The Malaysia My Second Home (MM2H) programme does not peddle Malaysian citizenship but has, in return for long-stay passes, brought into the country investments in real estate as well as bank deposits from foreigners whose spending also benefits the Malaysian economy.
Yet, what appears as a well-intended temporary freeze in the approval processes for the MM2H programme has drawn flak from some quarters, including foreigners, who say the sudden halt is hurting Malaysia’s hospitable image.
The stakes of potential pushbacks are in the billions, going by the numbers cited by MM2H consultants. Some 39,000 successful applicants had brought in RM40.6 billion over 18 years — from real estate purchases to compulsory deposits in local banks. Participants reportedly spent RM4.4 billion in 2018 and RM4.9 billion in 2017.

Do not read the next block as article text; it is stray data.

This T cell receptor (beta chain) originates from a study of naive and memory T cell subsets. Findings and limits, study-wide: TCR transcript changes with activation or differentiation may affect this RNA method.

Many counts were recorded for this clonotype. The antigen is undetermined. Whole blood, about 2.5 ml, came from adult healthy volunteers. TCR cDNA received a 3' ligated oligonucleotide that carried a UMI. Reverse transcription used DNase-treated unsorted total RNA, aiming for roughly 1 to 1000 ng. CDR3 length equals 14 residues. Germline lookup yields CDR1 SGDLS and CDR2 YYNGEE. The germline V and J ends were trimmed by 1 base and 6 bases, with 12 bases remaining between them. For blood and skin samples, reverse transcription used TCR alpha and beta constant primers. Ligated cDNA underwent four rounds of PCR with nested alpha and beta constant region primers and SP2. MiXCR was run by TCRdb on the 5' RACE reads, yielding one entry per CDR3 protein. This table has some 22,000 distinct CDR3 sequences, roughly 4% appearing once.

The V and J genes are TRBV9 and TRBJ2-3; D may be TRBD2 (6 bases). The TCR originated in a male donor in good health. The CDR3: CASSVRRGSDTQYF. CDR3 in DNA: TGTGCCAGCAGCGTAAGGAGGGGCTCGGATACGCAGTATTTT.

Pundits had long spoken of the need to review the programme to ensure that the country continues to benefit from MM2H. The government understandably restricted over-the-counter processes to curb the spread of Covid-19. Yet, the virus outbreak cannot be the reason for the 90% rejection rate, for which the MM2H Consultants Association was reportedly left in the dark. One rejected applicant was said to have purchased a RM3.3 million property in Malaysia — when sizeable real estate transactions are scarce.
If indeed the government is reviewing all activities and related approvals for the programme with a view to improving it, it should also take care in managing expectations in the interim so that potential applicants and the people courting them to come are on the same page. The message needs to ring loud and clear if Malaysia wants MM2H to remain an attractive win-win proposition.